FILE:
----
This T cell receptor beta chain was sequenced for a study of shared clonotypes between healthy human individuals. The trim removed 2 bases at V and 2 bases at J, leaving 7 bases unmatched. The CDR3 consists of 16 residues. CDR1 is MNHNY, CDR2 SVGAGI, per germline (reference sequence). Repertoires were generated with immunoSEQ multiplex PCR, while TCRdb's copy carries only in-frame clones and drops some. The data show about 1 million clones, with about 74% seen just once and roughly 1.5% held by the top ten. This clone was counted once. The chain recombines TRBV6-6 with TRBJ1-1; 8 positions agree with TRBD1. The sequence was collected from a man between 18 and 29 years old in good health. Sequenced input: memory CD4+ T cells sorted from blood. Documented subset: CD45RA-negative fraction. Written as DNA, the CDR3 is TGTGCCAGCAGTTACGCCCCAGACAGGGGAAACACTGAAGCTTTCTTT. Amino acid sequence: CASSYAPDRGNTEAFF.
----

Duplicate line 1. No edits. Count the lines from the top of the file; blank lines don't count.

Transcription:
This T cell receptor beta chain was sequenced for a study of shared clonotypes between healthy human individuals. The trim removed 2 bases at V and 2 bases at J, leaving 7 bases unmatched. The CDR3 consists of 16 residues. CDR1 is MNHNY, CDR2 SVGAGI, per germline (reference sequence). Repertoires were generated with immunoSEQ multiplex PCR, while TCRdb's copy carries only in-frame clones and drops some. The data show about 1 million clones, with about 74% seen just once and roughly 1.5% held by the top ten. This clone was counted once. The chain recombines TRBV6-6 with TRBJ1-1; 8 positions agree with TRBD1. The sequence was collected from a man between 18 and 29 years old in good health. Sequenced input: memory CD4+ T cells sorted from blood. Documented subset: CD45RA-negative fraction. Written as DNA, the CDR3 is TGTGCCAGCAGTTACGCCCCAGACAGGGGAAACACTGAAGCTTTCTTT. Amino acid sequence: CASSYAPDRGNTEAFF.